Art Review: Renaissance to Goya @ British Museum

Tabish Khan
By Tabish Khan Last edited 75 months ago
Art Review: Renaissance to Goya @ British Museum
Head of a monk, 1625-64, Francisco de Zurbaran (1598-1664). Drawing, 277 x 196 mm. Copyright of the Trustees of the British Museum
Head of a monk, 1625-64, Francisco de Zurbaran (1598-1664). Copyright of the Trustees of the British Museum
For being of Jewish ancestry, 1814-24, Francisco Goya (1746-1828). Drawing, 205 x 142 mm. Copyright of the Trustees of the British Museum
For being of Jewish ancestry, 1814-24, Francisco Goya (1746-1828). Copyright of the Trustees of the British Museum
St Albert tied to a tree, 1626, Jose de Ribera (1591-1652), Drawing, 232 x 170 mm. Copyright of the Trustees of the British Museum
St Albert tied to a tree, 1626, Jose de Ribera (1591-1652). Copyright of the Trustees of the British Museum
The Archangel Michael, 1655-60, Bartolome Esteban Murillo (1618- 1682). Pen and brown ink, 268 x 189 mm. Copyright of the Trustees of the British Museum
The Archangel Michael, 1655-60, Bartolome Esteban Murillo (1618- 1682). Copyright of the Trustees of the British Museum
An Algerian woman, Jose Camaron (1731-1803). Drawing, 214 x 149 mm. Copyright of the Trustees of the British Museum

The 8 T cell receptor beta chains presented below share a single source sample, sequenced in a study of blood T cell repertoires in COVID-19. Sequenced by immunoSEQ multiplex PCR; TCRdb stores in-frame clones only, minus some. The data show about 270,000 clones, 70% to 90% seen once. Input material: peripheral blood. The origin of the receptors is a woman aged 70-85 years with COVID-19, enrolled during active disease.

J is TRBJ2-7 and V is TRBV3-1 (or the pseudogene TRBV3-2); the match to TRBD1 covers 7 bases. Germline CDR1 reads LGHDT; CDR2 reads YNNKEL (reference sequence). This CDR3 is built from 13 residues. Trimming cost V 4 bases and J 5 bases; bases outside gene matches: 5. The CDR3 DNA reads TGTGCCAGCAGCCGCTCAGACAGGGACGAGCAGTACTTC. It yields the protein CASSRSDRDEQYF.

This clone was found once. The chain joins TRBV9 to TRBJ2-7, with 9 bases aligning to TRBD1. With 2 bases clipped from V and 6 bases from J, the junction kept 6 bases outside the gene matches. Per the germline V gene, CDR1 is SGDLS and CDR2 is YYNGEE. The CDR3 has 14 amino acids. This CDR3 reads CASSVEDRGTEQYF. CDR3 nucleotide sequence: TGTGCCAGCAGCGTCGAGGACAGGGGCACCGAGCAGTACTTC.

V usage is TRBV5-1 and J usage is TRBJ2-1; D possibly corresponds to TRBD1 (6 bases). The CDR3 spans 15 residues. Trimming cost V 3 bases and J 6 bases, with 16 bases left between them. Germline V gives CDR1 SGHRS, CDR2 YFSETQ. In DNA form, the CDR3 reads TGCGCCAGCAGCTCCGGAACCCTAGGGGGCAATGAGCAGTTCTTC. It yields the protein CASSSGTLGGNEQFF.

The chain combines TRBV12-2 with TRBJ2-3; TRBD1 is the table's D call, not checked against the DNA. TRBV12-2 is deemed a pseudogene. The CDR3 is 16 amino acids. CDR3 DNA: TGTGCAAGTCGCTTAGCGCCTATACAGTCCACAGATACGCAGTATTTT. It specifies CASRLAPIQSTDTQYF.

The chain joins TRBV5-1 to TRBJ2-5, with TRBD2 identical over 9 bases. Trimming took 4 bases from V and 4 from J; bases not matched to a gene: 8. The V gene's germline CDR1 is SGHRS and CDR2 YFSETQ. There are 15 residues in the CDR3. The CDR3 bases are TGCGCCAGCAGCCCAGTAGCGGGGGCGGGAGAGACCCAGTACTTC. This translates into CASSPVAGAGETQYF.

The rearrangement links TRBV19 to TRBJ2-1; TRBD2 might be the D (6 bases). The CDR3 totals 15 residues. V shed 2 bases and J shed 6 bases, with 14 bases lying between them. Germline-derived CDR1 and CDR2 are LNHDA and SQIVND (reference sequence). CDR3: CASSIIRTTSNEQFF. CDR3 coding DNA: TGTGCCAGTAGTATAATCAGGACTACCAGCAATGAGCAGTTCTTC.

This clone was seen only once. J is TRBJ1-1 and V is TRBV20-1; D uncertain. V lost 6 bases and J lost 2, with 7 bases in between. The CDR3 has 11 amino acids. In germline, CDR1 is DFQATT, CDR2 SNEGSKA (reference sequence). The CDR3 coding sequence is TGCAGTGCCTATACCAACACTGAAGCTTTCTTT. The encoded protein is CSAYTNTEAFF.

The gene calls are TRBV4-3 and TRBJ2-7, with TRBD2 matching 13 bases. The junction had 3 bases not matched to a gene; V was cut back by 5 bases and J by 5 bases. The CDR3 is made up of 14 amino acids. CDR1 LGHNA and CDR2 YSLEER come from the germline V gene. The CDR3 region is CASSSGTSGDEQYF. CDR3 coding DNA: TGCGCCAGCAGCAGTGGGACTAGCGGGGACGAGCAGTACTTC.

An Algerian woman, Jose Camaron (1731-1803). Copyright of the Trustees of the British Museum
Figures Dancing in a circle from Los Disparates, 1816-23, Francisco Goya (1746-1828). Print, 245 x 355 mm. Copyright of the Trustees of the British Museum
Figures Dancing in a circle from Los Disparates, 1816-23, Francisco Goya. Copyright of the Trustees of the British Museum

Room 90, hidden away in the top floors of the British Museum, is dedicated to showcasing the vast collections of drawing and prints held by the museum. Previously it was home to Picasso's Vollard Suite which met with much critical acclaim.

The latest exhibition attempts to debunk the myth that the Spanish Golden Age in arts was only about painting. The museum has assembled a vast collection of works that include preparatory drawings for paintings and architecture, but also several impressive pieces that stand alone.

As well as featuring relatively well known works by Velazquez and de Zurbaran's meditative monk, there are also several less familiar yet accomplished artists on display such as Zuccaro with his rapid and emotive style.

Despite the wide variety of artists, Goya's works are the standouts of this exhibition. His creepy caricatures populating macabre scenes are just as intense as his paintings. Though they will never match the scale of his greater works such as Saturn Devouring His Son, they are miniature windows into his various dark realities.

The exhibition is an impressive collection of talented artists but it's the spectacular Goyas that are the must see items of this show.

Renaissance to Goya: Prints made in Spain is on at the British Museum until 6 January. Admission is free.

Last Updated 23 September 2012